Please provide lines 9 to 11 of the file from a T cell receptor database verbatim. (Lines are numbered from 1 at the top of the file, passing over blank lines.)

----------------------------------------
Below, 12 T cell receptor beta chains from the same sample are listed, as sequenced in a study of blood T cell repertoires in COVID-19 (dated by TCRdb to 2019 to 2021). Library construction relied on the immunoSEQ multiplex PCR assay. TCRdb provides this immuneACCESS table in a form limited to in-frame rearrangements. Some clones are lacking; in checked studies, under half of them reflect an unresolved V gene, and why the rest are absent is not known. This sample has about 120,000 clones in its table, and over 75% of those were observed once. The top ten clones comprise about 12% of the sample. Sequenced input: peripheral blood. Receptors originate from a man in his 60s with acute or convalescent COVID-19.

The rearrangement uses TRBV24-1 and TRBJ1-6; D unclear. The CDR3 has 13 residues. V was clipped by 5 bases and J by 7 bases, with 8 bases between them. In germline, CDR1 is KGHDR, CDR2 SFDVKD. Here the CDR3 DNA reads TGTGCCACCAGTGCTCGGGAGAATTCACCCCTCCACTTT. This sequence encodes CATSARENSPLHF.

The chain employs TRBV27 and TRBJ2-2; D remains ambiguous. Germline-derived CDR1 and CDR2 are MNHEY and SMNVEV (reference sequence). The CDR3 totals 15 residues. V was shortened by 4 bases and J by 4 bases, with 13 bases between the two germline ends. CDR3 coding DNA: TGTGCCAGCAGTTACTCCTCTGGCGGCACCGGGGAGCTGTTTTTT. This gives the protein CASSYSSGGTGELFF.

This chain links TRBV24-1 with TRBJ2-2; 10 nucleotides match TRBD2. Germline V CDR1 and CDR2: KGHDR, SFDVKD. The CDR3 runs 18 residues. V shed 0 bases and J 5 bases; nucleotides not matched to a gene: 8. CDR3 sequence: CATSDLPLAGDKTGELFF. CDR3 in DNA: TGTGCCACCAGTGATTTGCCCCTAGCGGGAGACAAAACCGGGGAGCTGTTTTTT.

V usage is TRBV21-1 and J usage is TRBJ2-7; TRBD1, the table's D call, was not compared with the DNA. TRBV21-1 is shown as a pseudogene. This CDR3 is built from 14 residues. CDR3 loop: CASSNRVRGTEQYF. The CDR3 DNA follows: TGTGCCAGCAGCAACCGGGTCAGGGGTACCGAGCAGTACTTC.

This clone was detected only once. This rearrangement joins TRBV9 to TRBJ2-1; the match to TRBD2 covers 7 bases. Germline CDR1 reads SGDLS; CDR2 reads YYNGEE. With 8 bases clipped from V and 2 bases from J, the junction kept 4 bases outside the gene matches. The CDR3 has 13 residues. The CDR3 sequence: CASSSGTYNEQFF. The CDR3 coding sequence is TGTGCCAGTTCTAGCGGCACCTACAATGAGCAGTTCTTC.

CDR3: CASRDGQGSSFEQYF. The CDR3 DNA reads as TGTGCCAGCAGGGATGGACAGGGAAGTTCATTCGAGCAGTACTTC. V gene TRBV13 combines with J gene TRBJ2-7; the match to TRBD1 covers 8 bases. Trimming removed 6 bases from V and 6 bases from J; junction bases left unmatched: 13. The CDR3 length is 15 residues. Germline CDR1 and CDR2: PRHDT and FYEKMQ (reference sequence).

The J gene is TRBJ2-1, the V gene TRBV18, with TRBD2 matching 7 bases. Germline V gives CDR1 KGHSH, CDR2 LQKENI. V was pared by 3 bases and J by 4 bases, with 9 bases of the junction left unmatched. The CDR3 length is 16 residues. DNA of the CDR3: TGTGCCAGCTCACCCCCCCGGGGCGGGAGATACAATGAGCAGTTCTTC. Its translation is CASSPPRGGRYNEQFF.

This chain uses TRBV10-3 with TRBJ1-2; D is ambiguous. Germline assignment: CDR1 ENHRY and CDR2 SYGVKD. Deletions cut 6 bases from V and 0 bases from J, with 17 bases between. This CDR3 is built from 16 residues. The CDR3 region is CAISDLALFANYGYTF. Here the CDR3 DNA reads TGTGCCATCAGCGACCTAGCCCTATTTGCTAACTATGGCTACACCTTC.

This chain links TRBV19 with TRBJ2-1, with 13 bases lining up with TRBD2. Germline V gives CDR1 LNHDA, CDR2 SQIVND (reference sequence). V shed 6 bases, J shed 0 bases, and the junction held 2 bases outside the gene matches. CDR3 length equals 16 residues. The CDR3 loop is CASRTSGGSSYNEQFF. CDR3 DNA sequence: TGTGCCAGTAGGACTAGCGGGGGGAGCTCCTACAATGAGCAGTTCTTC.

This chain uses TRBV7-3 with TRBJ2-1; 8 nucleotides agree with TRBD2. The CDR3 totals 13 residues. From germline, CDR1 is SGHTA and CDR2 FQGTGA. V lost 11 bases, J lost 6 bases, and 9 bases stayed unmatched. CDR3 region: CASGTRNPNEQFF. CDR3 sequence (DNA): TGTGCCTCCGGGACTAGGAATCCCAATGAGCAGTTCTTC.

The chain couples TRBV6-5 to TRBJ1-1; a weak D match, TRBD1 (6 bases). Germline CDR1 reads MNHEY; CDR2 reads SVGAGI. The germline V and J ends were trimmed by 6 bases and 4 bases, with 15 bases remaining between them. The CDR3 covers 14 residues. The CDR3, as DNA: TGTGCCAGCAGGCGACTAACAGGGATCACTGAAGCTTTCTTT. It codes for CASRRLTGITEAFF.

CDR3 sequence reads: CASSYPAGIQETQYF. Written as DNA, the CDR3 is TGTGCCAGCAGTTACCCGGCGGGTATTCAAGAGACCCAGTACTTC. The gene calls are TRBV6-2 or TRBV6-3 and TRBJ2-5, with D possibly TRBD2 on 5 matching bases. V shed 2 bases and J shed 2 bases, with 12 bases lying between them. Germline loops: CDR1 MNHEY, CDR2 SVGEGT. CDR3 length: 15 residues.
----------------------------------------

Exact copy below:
This chain uses TRBV10-3 with TRBJ1-2; D is ambiguous. Germline assignment: CDR1 ENHRY and CDR2 SYGVKD. Deletions cut 6 bases from V and 0 bases from J, with 17 bases between. This CDR3 is built from 16 residues. The CDR3 region is CAISDLALFANYGYTF. Here the CDR3 DNA reads TGTGCCATCAGCGACCTAGCCCTATTTGCTAACTATGGCTACACCTTC.

This chain links TRBV19 with TRBJ2-1, with 13 bases lining up with TRBD2. Germline V gives CDR1 LNHDA, CDR2 SQIVND (reference sequence). V shed 6 bases, J shed 0 bases, and the junction held 2 bases outside the gene matches. CDR3 length equals 16 residues. The CDR3 loop is CASRTSGGSSYNEQFF. CDR3 DNA sequence: TGTGCCAGTAGGACTAGCGGGGGGAGCTCCTACAATGAGCAGTTCTTC.

This chain uses TRBV7-3 with TRBJ2-1; 8 nucleotides agree with TRBD2. The CDR3 totals 13 residues. From germline, CDR1 is SGHTA and CDR2 FQGTGA. V lost 11 bases, J lost 6 bases, and 9 bases stayed unmatched. CDR3 region: CASGTRNPNEQFF. CDR3 sequence (DNA): TGTGCCTCCGGGACTAGGAATCCCAATGAGCAGTTCTTC.